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Though nearly a quarter of all deaths worldwide are caused by infectious disease, the figure is substantially lower today than it was a century ago. Among the innovations that have helped reduce that burden was the solution of the chemical structure of an antibody in 1961. With this discovery, Rockefeller University alumnus Gerald M. Edelman uncovered our own natural weapon against foreign pathogens, shedding new light on one of the darkest corners of human mortality. For this achievement, he received the 1972 Nobel Prize in Physiology or Medicine.

Scientists had understood since the turn of the 20th century that antibodies exist to fight off foreign substances that enter the body, but how they recognize the enormous number of bacteria, toxins and other antigens encountered during a lifetime was a mystery until the work of Dr. Edelman and English biochemist Rodney Porter, with whom he shared the 1972 Nobel Prize. Antibodies are an exceptionally diverse class of large, complex molecules, making their study problematic. Reasoning that the best way to learn how something is made is often to take it apart, and hypothesizing that antibodies are made of separate amino acid chains, Dr. Edelman focused his graduate work in Henry G. Kunkel’s Rockefeller laboratory on devising methods to split apart an immunoglobulin into its constituent chains.

In 1961, Dr. Edelman succeeded in splitting immunoglobulin G — one of the more commonly studied antibodies found in human blood — by severing the sulphide bonds that hold the molecule together. He thus demonstrated that immunoglobulins are made up of more than 1,300 amino acids in four chains: two identical “light” chains (polypeptides of 211 to 217 amino acids each) and two identical “heavy” chains (of 450 to 550 amino acids each). Individually the chains are inactive, but when folded into their proper structure, they create a pocket capable of catching an antigen for binding. He also identified the exact spots on those chains that bind to antigens.

Dr. Edelman spent the next several years working backward to recreate a model of the principal antibody molecule, which he achieved in 1969. During that time, he also hypothesized — and was later proven correct — that the vast diversification exhibited by antibodies is an example of the body turning a developmental flaw into an advantage. When cells divide, miniscule errors in transcription often occur, leading to the development of proteins with differences that in the immune system amount to a system of “strength through diversity.” Working independently, Drs. Edelman and Porter also succeeded in mapping all 1,300 amino acids present in certain myelomas — cancers specific to plasma cells, which produce immunoglobulins.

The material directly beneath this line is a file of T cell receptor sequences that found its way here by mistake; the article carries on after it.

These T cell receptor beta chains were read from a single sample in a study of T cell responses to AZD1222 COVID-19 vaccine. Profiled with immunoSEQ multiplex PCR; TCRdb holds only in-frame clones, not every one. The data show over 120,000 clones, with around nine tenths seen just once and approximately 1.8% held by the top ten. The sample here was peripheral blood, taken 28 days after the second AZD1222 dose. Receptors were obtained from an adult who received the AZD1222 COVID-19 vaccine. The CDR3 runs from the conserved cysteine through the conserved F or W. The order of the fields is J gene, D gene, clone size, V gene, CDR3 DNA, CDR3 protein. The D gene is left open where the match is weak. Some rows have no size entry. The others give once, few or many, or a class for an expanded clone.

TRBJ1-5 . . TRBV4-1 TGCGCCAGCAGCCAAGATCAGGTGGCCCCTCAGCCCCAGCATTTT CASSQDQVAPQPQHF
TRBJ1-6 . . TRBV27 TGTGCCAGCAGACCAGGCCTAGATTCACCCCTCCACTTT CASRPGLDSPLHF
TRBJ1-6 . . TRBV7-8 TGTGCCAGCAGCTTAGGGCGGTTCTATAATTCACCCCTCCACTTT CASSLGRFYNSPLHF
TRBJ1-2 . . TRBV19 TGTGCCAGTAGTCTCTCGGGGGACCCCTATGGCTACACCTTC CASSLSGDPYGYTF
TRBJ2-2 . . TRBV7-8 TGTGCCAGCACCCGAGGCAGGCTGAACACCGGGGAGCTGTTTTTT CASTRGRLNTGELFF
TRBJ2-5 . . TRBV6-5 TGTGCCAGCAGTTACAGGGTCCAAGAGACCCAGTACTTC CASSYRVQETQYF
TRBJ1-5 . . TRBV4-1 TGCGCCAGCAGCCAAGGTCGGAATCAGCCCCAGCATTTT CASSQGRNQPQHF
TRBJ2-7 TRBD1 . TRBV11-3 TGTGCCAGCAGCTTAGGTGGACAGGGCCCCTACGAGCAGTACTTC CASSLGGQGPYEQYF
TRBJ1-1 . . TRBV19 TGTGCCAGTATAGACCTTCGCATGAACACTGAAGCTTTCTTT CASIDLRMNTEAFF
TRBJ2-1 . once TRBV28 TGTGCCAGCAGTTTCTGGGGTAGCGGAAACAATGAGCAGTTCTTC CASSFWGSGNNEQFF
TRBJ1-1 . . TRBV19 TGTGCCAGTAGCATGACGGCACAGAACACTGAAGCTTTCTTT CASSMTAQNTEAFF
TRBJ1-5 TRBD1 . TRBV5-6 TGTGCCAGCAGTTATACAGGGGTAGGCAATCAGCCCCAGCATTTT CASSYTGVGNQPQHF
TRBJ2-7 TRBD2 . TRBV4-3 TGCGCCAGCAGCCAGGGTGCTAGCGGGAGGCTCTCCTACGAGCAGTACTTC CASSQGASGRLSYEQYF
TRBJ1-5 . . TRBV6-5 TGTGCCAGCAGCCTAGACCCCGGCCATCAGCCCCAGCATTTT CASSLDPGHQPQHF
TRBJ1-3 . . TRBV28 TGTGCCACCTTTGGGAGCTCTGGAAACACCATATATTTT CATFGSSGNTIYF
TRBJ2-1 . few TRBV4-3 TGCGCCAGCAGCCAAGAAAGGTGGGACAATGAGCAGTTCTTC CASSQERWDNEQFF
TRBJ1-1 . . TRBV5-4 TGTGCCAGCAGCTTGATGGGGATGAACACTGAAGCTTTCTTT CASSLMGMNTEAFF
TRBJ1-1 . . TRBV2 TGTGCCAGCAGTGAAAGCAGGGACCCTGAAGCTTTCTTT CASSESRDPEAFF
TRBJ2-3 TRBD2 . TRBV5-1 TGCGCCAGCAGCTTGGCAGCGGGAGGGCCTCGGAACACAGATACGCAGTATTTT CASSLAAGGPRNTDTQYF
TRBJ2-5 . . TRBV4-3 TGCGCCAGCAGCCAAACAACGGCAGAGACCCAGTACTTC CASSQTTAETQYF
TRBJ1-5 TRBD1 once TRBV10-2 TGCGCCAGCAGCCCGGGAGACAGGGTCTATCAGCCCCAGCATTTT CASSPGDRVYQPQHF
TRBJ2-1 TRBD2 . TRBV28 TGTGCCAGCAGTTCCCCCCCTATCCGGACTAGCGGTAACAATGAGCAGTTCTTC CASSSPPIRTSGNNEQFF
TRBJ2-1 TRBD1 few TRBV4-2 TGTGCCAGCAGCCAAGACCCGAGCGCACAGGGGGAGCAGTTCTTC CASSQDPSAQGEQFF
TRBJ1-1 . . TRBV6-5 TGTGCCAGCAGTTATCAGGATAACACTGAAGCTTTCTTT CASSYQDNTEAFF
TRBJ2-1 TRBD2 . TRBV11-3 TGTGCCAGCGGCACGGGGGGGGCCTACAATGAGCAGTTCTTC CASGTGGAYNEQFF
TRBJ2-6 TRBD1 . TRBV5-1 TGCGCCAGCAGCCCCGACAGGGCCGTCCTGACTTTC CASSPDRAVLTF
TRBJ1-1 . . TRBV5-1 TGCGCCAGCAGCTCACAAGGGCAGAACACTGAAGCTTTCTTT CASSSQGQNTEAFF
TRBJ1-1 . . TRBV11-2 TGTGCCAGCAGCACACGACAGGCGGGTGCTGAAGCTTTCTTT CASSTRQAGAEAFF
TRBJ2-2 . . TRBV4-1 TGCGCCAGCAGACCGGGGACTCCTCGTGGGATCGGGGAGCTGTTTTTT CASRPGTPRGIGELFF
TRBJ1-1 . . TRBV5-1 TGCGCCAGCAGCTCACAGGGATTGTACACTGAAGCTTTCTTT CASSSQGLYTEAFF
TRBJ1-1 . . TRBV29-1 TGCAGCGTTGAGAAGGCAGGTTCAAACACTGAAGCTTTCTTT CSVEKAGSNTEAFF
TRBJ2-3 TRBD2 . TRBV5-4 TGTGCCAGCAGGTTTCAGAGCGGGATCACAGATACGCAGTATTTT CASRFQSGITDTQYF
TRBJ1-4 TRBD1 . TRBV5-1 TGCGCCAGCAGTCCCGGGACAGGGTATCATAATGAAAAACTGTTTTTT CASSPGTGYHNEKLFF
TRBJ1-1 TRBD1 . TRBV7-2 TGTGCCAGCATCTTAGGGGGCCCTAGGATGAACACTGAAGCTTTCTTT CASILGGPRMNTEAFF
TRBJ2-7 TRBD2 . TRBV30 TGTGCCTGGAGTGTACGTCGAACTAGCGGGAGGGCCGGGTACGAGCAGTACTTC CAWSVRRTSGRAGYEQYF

The direct implications of Dr. Edelman’s discoveries, however, were even more far reaching. As a result of his work, mammalian antibodies are now classified into five different isotypes, based on the five known heavy chain types, each of which is responsible for recognizing a different class of antigen. This knowledge has increased diagnostic capabilities exponentially, as the detection of particular antibodies is a commonly used method for pinpointing disease. Therapeutic potential has also advanced because of his work. Dr. Edelman used his discovery to develop strategies to prevent organ rejection in transplantations, and the use of synthetic antibodies is applied in the treatment of numerous immune-deficient diseases.


Dr. Edelman was born in New York City in 1929. He earned his B.S. degree at Ursinus College in 1950 and his M.D. in 1954 at the University of Pennsylvania, where he spent a year at the Johnson Foundation of Medical Physics. After a medical house officership at the Massachusetts General Hospital, he served as a captain in the United States Army Medical Corps. In 1960 he earned his Ph.D. at The Rockefeller University, where he remained as assistant, associate and then Vincent Astor Professor, until 1992. Dr. Edelman was the director of The Neurosciences Institute and president of the institute’s publicly supported not-for-profit parent organization, the Neurosciences Research Foundation. He was also professor and chairman of the department of neurobiology at The Scripps Research Institute. He was a member of the National Academy of Sciences, the American Academy of Arts and Sciences, the American Philosophical Society and many foreign societies.